This is a Digital Library working with the 'collection, maintenance and public viewing' of the historical documents regarding the Liberation War of Bangladesh and Genocide of Innocent Bengali People in 1971.
More than three million Bengalis were killed and half a million Bengali women were raped by Pakistan Military Forces, Biharis, Jamat-I-Islami, Islami Chatra Shangha (Now Islam-I-Chatra Shibir), Muslim League, Nezam-I-Islami Party, Razakars, Al-Shams, Al-Badr, Peace Committee, Muzahid Bahini during the nine months long Liberation War of Bangladesh in 1971.

The Exeter South Asia Centre of the College of Humanities of the University of Exeter listed ‘Muktijuddho e-Archive’ as a source for Research materials.
The University of Exeter is a public research university located in Exeter, Devon, South West England, United Kingdom. 
This archive is absolutely NON-COMMERCIAL. All contents available here are for learning, study & research purpose only. Contents available here CANNOT be used for any kind of commercial purpose.

Bangladesh 1971: Dreadful Experiences - Rashid Haider

Bangladesh 1971: Dreadful Experiences

Rashid Haider

Shahitya Prakash

How horrific were the nine months of our Liberation War?
In the beginning of 1972, a video taken during the war was aired onAmerican television. It was a video of the killings at Jagannath Hall, a dormitory of Dhaka University on 26 March, 1971. It was recorded secretly by Dr. Nurul Ula (read the first story in this book) . The video had a disclaimer: “Children and the faint-hearted should not watch this.”
The next day after it was aired, the newspapers reported that many people, even the brave ones, either fainted or fell ill after watching the video featuring the deliberate and brutal massacre.
Why would the video evoke such strong reaction from people who are used to see killing, torture, and rape every day in movies? The answer is easy—in the movies, killing or death is enacted; not so in reality.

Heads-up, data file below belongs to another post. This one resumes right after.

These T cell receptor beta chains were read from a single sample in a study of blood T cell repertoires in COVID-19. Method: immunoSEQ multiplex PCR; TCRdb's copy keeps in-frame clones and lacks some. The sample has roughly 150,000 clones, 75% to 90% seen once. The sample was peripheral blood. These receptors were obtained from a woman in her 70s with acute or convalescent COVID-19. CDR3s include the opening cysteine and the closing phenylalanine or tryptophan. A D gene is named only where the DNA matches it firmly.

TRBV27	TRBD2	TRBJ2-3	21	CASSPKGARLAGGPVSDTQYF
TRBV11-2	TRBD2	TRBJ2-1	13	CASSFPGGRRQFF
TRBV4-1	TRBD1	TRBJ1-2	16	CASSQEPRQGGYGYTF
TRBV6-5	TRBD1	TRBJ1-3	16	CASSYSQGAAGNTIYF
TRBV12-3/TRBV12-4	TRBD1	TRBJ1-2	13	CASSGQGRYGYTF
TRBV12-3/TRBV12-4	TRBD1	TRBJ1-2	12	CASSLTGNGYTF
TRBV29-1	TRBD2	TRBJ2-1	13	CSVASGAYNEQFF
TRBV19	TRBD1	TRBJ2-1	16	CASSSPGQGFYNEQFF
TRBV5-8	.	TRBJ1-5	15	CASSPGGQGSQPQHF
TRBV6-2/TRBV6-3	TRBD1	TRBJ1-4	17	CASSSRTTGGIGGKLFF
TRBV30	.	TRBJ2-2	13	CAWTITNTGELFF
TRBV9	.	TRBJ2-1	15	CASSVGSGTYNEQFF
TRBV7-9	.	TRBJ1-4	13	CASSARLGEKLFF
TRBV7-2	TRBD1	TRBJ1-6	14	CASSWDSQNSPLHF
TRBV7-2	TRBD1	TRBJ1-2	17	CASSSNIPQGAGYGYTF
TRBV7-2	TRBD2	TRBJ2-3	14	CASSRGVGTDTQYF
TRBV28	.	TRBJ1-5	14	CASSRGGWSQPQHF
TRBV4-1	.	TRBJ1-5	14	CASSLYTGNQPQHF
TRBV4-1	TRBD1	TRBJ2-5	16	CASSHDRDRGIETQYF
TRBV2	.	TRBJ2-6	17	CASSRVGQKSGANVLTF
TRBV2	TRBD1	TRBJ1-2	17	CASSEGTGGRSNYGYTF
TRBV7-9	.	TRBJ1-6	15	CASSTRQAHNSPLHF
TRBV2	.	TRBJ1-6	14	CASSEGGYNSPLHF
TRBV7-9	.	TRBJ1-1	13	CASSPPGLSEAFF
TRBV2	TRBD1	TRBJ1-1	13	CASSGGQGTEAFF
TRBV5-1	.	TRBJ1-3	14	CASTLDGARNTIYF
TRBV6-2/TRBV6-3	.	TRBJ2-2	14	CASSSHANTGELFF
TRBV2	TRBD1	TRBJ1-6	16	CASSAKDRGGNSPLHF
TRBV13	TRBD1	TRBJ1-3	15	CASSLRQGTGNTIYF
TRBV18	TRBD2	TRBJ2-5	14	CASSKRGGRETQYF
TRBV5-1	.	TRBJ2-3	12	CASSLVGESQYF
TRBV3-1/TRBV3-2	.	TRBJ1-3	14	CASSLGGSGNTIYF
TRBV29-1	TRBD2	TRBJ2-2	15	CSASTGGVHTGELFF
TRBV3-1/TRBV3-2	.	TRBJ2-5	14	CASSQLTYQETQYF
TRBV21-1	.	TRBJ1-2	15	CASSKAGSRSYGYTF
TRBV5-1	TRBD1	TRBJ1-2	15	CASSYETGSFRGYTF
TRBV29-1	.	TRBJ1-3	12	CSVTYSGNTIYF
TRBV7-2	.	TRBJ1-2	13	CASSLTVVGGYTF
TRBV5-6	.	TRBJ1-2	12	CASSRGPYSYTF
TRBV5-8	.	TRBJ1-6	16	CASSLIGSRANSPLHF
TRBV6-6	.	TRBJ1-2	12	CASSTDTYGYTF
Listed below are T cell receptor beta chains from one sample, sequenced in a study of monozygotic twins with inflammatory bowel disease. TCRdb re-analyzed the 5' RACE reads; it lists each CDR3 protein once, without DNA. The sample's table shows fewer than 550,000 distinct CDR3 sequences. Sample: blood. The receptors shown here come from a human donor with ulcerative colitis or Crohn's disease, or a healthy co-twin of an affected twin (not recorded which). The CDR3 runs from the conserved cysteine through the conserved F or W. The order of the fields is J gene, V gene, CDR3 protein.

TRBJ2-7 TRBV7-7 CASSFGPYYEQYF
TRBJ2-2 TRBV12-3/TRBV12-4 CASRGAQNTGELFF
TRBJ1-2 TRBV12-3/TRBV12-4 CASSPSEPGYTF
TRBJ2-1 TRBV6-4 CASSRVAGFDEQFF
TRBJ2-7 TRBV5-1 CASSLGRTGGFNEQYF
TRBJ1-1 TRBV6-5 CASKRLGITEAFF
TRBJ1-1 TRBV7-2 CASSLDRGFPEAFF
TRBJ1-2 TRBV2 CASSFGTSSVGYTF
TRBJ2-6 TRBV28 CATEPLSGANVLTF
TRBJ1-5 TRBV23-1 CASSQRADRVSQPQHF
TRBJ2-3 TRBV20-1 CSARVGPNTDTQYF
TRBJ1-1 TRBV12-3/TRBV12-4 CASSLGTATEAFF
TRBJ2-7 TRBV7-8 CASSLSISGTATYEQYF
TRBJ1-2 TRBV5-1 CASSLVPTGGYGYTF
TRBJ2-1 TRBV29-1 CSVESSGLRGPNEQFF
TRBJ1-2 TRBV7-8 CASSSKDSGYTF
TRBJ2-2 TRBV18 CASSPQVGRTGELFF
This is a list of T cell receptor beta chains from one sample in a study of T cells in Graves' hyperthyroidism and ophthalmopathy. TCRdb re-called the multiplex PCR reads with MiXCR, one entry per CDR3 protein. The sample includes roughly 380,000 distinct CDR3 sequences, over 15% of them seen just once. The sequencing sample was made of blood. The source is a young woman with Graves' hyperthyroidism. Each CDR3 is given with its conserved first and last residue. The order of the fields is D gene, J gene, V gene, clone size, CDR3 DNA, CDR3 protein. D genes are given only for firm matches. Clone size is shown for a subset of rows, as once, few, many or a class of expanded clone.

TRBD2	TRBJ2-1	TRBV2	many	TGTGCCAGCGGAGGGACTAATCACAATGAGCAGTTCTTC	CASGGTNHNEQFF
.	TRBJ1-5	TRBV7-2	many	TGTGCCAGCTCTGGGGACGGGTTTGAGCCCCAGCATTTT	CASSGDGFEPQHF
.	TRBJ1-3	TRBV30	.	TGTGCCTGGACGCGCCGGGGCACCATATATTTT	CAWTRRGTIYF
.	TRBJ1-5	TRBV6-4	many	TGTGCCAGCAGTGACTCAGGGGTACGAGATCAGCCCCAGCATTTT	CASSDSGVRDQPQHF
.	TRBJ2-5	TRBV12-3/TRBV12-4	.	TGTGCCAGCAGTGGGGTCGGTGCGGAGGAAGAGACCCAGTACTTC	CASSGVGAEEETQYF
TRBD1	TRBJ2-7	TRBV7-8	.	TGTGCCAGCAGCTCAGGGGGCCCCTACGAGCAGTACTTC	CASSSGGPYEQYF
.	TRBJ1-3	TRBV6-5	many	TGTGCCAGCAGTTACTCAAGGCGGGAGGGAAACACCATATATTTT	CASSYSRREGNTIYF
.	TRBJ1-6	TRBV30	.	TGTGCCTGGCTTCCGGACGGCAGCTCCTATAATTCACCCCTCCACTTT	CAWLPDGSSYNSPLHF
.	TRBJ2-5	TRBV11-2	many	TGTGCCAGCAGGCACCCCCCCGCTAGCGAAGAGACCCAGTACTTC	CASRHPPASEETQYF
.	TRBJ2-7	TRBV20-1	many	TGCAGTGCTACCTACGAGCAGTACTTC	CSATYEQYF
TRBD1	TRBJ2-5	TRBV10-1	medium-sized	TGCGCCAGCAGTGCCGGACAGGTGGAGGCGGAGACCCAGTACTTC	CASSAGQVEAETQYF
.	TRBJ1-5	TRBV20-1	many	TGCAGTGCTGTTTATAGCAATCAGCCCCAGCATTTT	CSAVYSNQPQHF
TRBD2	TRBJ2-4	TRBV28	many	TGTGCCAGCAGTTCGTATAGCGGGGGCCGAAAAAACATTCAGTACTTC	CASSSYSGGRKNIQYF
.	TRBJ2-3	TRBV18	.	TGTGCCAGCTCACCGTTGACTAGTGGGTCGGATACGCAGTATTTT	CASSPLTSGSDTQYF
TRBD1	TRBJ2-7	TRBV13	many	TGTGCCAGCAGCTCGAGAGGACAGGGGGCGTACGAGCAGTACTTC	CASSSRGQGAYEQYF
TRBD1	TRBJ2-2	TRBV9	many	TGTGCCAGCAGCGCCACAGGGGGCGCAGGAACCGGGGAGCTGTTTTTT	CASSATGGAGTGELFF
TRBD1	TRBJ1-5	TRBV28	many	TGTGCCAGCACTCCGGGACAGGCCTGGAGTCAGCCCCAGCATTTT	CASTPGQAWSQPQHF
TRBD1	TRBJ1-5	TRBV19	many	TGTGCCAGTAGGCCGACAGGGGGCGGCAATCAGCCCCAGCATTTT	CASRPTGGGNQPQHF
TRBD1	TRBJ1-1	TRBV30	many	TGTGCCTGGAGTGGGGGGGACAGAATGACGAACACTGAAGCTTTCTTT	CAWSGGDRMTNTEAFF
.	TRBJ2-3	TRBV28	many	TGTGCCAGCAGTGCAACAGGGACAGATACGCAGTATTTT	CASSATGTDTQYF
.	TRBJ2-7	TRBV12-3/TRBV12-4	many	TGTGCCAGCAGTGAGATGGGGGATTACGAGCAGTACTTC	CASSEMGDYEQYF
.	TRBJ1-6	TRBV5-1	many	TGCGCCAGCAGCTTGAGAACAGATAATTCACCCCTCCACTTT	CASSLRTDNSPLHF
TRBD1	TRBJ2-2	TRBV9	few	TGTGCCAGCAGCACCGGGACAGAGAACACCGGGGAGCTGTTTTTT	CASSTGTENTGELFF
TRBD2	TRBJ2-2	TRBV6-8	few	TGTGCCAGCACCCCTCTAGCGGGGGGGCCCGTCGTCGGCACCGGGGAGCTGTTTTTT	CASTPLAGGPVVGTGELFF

In this collection, we have tried to put the accounts of some of the eyewitnesses of our Liberation War in writing. We have read about the terrible tortures by the Nazis during the Second World War; and also seen it in many movies. But we never imagined that we would have to suffer similarly. The writings of the witnesses describe the brutal and ingenious ways the PakistaniArmy and their allies—the members of Razakar, AlBadr, Peace Committee, etc.—tortured the people of then East Pakistan who were hungry for their independence. There are so many other stories beyond this collection, some perhaps more horrific. We know our limits: we cannot possibly portray the atrocities that transpired in just one book. However, this is our humble effort to capture some of the horror stories.

These days, many define the Liberation War as ‘trouble’-time or too quickly-achieved’, and many consciously distort the historical facts.
This is definitely a matter for concern. Who does not know that from March till December of 1971, Bangladesh was like a prison? Everyone still alive there was facing death at every moment, with terrible uncertainty about the future. It cannot be denied that those inside the confinement of this
country were the worst sufferers. This collection is their eye-witness accounts.
When I asked somebody to write his/her narrative, I had a special request: the story had to be witnessed by the person himself or herself, not something heard from someone else. Experiences heard from others are prone to distortion; that in turn distorts history. Since all the articles published here specifically mention places and dates, the reader can verify the authenticity with little effort.
The narrations are organized chronologically, from March till December. We did not give any extra value to the writer’s age, qualification, or social position.
Some authors have mentioned the pre-war history and noncooperation movement in their writings. Although the topics are related, I edited these parts out to jump right into the event. I beg pardon for taking advantage of editor’s freedomon those articles.
I am deeply grateful to those who have helped by writing and providing links. Many authors have directed me towards other potential authors. I have to mention a few names: Professor Anisuzzaman, Asad Chowdhury, Asaduzzaman Noor, Gazi Salahuddin, Firoz Mohammad, Shamsul Arefin, Somrojit Pal, Lt. Col. Muniruzzaman, Motahar Ahmed, Rabiul Hussain, Kazi Shamsuzzoha, Meera Singh, Akhtaruzzaman Ilias, Mofabeja Khan, Heera Alam, Mahbubul Huq, Mohammad Sirajuddin, Muhammad Mujadded, Jatin Sarkar, Zahid Haider, Shoeb Shahriar, and Shikhan Touhid. A special thanks to writer Subrata Barua for translating an article written in English to Bangla.
Publisher and friend Mofidul Hoque didn’t spare a moment to agree to publish the book when I contacted himthrough an expatriate friend.
The staff at the publishing house has helped me all the way. Artist QayyumChowdhury was enthusiastic fromthe beginning. My humble respect to all these people.
I shall consider my effort a success if this collection helps somewhat to save the true history of the Liberation War.
- Rashid Haider

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